Understanding Receptive and Expressive Language in Babies

When you are a brand new mother, there are so many things to learn about your child, one of which is the development of language. When I was a young mother myself, I am one of the guilty ones who bombarded themselves with information about the how-tos of taking care of a newborn. I always had a chart of the normal developmental stages of a child handy. We attended not just childbirth preparation classes but newborn care classes as well. To a degree, I even considered myself ready way before our son was born.

Jeff and I were thrilled over each and every progress our son would show. I remember this video that I took when Jed was a couple of months old. At three months, he was already mimicking the sound of the way we say “I love you” with ease and it was just one of the most unforgettable things.

It was like watching the clock when it came to how I anticipated my son to talk real words. We never encouraged baby talking. From all the studies that we have done, which were always careful to evaluate first, baby talking is not the way to go. Although, no one can really help himself when he’s faced with a baby. We always tend to don our softest voices and even sing-song tones when there is a baby around. But that’s entirely different from baby talking.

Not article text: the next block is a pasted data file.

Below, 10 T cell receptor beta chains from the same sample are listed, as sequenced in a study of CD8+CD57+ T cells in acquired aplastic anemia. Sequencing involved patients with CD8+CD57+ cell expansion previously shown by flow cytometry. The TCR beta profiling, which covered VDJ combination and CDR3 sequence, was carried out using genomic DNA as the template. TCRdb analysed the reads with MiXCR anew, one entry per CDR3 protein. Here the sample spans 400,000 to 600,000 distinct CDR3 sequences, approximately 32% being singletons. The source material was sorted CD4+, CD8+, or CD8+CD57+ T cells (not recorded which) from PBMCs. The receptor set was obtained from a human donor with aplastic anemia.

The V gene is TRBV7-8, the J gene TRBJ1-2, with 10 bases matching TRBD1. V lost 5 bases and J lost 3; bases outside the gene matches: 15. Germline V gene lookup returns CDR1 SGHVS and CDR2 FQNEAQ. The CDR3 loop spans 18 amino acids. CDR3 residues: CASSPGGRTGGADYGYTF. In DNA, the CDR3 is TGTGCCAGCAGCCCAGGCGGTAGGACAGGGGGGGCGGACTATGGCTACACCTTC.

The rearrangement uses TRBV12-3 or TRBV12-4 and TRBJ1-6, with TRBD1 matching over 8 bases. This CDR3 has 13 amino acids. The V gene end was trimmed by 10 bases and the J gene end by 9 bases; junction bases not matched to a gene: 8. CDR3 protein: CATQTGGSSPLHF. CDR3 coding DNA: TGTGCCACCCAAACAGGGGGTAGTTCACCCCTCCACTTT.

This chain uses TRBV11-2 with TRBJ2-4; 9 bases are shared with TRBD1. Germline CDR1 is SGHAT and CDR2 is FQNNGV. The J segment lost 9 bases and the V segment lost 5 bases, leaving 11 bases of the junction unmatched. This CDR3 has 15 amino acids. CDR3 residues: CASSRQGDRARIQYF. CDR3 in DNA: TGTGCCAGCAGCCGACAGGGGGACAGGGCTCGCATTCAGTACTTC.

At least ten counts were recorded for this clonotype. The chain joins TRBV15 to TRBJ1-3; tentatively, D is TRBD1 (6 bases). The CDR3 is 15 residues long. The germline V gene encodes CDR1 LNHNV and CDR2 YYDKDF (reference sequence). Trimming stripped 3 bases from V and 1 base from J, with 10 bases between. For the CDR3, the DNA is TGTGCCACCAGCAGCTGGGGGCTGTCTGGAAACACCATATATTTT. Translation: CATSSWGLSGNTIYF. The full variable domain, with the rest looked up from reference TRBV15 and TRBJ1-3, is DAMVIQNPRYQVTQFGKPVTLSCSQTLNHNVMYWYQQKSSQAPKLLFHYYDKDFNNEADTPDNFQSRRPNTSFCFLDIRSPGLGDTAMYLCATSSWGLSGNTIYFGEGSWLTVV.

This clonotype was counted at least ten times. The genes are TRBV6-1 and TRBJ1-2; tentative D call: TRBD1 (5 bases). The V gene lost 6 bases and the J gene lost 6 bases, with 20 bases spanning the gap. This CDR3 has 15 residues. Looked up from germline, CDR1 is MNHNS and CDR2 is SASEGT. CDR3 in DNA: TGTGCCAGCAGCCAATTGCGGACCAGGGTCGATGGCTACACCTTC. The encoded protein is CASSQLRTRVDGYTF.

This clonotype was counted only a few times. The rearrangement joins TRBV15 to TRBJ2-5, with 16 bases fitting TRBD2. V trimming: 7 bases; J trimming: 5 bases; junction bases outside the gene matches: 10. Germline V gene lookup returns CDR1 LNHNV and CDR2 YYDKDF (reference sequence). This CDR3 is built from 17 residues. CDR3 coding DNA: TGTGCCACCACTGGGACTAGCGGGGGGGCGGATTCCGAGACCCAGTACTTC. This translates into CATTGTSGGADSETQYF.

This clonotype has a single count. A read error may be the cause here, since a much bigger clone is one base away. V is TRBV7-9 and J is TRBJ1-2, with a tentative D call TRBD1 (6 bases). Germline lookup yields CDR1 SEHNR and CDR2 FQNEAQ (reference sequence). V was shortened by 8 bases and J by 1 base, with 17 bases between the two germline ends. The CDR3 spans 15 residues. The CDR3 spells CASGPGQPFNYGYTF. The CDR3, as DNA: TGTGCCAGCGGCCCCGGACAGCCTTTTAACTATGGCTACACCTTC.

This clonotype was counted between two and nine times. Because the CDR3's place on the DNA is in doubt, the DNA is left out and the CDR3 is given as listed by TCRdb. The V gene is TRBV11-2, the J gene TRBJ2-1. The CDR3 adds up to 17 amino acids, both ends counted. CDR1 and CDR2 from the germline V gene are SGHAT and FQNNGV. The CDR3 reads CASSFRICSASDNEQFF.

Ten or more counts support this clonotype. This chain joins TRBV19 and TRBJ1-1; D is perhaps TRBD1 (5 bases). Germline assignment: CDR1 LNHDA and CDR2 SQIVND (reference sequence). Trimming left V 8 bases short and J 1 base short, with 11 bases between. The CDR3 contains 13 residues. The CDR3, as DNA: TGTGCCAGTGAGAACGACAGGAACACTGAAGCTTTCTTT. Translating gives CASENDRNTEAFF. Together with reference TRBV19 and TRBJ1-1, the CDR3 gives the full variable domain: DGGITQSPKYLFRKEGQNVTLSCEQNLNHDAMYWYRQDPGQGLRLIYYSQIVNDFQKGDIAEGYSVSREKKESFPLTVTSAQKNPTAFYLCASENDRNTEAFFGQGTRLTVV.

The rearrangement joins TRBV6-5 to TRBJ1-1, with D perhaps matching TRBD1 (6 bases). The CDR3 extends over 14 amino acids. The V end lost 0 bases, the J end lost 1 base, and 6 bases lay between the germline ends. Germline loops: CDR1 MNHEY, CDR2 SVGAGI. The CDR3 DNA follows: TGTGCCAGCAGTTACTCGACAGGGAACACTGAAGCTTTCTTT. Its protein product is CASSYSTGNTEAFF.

My son’s first word was “car”. I would have to give it to his fancy over cars right from infancy. I could easily tell you that his first was “Mama” and get away with it. But not when I understand that when he babbled the word, “Ma,” over and over again, it was not I he was pertaining to. As giddy as I was back then, I have to admit to the fact that “car” was really his first word. It was just him trying to speak and the syllable “ma” is the easiest for babies. There is not much effort required, save for the baby lifting his jaw and letting out that familiar sound. Although his first real word was “car,” he spoke the word “Mama” not long after and this time it was really me he was calling.

Receptive language and expressive language, these are two different things that parents have to look into as they see their babies progress. While receptive language is the input system that processes information through the baby’s senses, expressive language is the output system. It is what parents ultimately look forward to.

Baby signing is also a part of expressive language and this, we also learned for a bit. It was fun how Jed picked up all the signs rather easily and we were excited even as we could already easily converse with him through it. It was good though that we did not become too comfortable or else it would have been an excuse for my son to just sign instead of express himself in real words. While there isn’t exactly a speech pill for babies, there are ways that we could do to encourage our child to master language forms and eventually learn early conversational skills. This will be the next article in line. While I may not be an expert at this topic, I could very well vouch for the things that I share given that my son is one proof that the things we did worked for him.

Understanding Receptive and Expressive Language in Babies

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